In the first of a series, this article examines the impact of the Derby case on how local authorities should apply and charities can claim business rate relief.
“HMRC enforce National Minimum Wage (NMW) legislation in line with the policy set out by the Department for Business, Energy and Industrial Strategy (BEIS) and do not have discretion to take action outside of the law. For all minimum wage investigations, HMRC officers must consider the facts available to them to allow them to draw a balanced conclusion. They must, though, require all employers to pay back any arrears that they find. The legislation on whether workers employed on a sleeping shift are working and entitled to National Minimum Wage has been tested at Tribunal, and BEIS guidance and HMRC operational practice follow that case law. The case law is very fact-specific and each case HMRC investigate is treated on its own merits and requires the facts to be established to ensure the circumstances of each worker are taken into account. If there is a statutory requirement for a worker to be present or they would face disciplinary action if they left the workplace, they would usually be entitled to NMW or NLW, including whilst sleeping, because they are working for the whole time they are on shift. Where an underpayment is identified, HMRC will issue a Notice of Underpayment specifying the arrears due for the full period the worker was underpaid, up to a maximum of six years. To help employers meet NMW legislation, BEIS have published guidance on how to calculate the minimum wage, which includes examples of when a worker is sleeping. You can find it here."
This approach in part reflects some of their published guidance. However, the emphasis on following case law gives a clearer indication of their approach to inspection than that contained within the published guidance. There are not many providers we know who can let sleep-in staff come and go as they please. We have a number of cases ongoing with HMRC where we have raised various questions and if we have any further news that may impact on your approach to payment of sleep-ins will provide a further update.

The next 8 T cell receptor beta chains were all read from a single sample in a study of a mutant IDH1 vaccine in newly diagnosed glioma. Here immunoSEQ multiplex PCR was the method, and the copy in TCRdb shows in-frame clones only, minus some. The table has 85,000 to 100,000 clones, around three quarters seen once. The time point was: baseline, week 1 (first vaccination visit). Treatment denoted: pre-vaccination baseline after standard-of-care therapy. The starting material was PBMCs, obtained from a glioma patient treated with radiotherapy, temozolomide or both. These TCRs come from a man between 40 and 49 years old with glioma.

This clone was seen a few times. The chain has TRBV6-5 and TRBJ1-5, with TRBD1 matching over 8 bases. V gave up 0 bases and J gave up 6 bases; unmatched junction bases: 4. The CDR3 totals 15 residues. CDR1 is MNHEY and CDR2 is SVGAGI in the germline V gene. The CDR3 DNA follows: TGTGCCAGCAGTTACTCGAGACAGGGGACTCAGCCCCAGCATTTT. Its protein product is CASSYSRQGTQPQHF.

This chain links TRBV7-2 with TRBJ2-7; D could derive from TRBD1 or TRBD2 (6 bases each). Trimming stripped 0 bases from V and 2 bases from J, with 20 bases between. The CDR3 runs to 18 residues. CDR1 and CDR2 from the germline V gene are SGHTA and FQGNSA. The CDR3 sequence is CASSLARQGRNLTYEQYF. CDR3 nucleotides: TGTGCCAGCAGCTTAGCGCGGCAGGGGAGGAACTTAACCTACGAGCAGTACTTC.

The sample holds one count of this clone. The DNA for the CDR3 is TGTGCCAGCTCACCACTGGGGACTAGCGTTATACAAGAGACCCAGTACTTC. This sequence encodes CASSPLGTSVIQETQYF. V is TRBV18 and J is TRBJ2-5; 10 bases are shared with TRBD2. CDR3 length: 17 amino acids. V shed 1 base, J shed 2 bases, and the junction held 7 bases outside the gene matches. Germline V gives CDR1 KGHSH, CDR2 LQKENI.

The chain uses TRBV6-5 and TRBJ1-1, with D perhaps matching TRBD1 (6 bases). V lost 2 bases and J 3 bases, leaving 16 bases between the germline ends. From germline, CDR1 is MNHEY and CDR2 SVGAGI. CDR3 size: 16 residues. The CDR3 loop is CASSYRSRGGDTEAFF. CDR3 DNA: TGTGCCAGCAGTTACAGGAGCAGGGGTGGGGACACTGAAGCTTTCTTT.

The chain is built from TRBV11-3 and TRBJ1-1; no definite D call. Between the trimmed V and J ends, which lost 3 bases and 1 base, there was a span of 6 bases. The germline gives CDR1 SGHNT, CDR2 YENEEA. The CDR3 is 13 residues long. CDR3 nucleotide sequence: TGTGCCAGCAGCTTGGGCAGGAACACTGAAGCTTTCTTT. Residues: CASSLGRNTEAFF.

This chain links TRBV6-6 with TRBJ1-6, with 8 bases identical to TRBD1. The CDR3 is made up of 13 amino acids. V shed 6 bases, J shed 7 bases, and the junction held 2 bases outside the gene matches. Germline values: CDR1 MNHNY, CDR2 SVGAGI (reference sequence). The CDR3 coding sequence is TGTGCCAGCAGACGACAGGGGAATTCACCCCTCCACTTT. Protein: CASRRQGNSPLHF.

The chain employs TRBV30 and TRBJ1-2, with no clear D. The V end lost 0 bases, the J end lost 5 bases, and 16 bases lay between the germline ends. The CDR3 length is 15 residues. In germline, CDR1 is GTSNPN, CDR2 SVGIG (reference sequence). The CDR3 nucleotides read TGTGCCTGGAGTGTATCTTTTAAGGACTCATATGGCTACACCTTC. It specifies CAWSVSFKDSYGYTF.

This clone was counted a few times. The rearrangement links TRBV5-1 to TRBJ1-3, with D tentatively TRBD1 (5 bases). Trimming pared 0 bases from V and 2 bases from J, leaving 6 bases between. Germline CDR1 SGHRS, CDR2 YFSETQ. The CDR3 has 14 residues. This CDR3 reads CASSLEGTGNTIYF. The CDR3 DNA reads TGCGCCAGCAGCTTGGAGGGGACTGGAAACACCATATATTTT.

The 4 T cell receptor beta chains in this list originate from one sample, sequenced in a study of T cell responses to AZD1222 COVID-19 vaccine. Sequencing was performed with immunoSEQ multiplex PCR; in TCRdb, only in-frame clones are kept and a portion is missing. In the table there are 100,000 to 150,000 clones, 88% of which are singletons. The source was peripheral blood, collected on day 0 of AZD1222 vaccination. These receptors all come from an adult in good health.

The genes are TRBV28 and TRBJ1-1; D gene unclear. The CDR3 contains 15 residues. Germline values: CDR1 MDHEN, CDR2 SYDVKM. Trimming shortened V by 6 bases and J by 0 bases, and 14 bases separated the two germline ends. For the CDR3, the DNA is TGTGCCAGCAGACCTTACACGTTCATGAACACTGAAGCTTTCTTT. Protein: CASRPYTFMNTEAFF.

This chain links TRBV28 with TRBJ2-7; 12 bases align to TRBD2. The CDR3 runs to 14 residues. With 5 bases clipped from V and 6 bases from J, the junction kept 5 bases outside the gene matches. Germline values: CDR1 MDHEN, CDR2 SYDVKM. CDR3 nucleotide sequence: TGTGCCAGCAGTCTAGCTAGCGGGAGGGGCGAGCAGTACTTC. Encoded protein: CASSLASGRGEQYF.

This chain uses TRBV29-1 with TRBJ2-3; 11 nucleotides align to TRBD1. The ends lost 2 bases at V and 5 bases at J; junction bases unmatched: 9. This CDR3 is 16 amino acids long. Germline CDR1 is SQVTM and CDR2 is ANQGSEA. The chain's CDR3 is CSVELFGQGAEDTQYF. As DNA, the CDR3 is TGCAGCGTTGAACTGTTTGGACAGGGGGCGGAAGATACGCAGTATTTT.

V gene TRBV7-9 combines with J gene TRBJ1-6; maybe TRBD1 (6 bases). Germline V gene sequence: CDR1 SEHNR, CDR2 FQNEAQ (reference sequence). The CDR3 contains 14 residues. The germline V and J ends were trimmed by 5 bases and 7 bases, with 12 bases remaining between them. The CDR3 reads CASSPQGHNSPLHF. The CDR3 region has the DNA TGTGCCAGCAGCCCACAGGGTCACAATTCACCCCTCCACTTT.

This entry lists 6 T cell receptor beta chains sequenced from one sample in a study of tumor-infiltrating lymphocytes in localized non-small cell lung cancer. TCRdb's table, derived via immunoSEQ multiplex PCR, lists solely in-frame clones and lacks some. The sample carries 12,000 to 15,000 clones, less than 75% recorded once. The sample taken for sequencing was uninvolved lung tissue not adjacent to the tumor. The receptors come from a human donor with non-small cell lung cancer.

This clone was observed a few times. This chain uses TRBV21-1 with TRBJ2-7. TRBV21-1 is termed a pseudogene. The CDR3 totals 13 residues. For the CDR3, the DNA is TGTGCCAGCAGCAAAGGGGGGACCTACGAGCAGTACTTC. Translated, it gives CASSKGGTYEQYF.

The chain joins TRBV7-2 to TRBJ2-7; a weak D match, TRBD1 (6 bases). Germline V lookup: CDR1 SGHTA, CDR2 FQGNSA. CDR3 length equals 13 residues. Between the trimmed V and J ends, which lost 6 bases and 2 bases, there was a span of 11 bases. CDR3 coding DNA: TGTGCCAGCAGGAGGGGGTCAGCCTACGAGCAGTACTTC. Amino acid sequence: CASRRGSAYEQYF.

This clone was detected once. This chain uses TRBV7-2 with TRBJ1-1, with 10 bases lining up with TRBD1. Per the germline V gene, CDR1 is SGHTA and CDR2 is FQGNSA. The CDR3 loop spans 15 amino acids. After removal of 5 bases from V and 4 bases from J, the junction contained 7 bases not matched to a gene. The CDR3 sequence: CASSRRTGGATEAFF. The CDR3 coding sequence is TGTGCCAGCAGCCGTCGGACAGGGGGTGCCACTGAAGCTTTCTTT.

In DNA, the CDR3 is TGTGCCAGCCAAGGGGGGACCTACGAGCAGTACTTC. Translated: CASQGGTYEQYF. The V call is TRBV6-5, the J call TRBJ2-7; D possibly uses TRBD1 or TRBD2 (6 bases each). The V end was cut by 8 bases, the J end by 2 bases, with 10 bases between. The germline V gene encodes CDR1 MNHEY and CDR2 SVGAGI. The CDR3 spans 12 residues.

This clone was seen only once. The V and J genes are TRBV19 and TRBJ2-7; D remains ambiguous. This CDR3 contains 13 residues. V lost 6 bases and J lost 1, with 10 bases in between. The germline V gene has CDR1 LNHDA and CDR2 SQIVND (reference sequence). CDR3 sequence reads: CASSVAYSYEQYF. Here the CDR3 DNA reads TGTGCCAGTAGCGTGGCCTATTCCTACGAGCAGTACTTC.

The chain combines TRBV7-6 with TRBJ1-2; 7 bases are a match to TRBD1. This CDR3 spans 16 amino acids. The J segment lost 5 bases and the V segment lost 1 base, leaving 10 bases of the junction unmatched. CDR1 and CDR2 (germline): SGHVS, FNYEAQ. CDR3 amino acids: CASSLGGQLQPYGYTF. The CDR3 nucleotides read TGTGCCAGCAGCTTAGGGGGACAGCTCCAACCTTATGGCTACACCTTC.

For further information
For a discussion on the impact on your approach to sleep-ins please contact Matthew Wort or Anna Dabek. You can also find out more about how we can help health and social care organisations on our website here.
“Monitoring the Mental Health Act in 2018/19” published by the CQC, has found that although improvements have been made, healthcare services need to do more to comply with their human rights duties.
The IPPR North report says that this Parliament must be the “Devolution Parliament” to truly “level up” the country.
On 20 January 2020, the Ministry of Housing, Communities and Local Government (MHCLG) issued Advice for Building Owners of Multi-storey, Multi-occupied Residential Buildings.
The Society for Computers and Law (SCL) has introduced an Adjudication Scheme for IT Projects and Services.
The board of a housing services company was reportedly dismissed in December 2019 following the discovery of a variety of safety and hygiene issues in the properties they manage.
The Heat Network (Metering and Billing) Regulations 2014 (the Regulations) place certain responsibilities on anyone supplying and charging for heating, cooling or hot water (the heat supplier).
In our latest Company Secretary Update, we focus on the Queen’s Speech over Christmas and the recommendations and commitments in relation to housing.
So after two days of legal argument, the Supreme Court have now retired to reach their decision in the joined cases of Tomlinson-Blake v the Royal Mencap Society and Shannon v Rampersad.
Anthony Collins Solicitors has revealed details of its annual social impact, including advising on funding deals for building 19,603 new homes and setting up 90 new charities.
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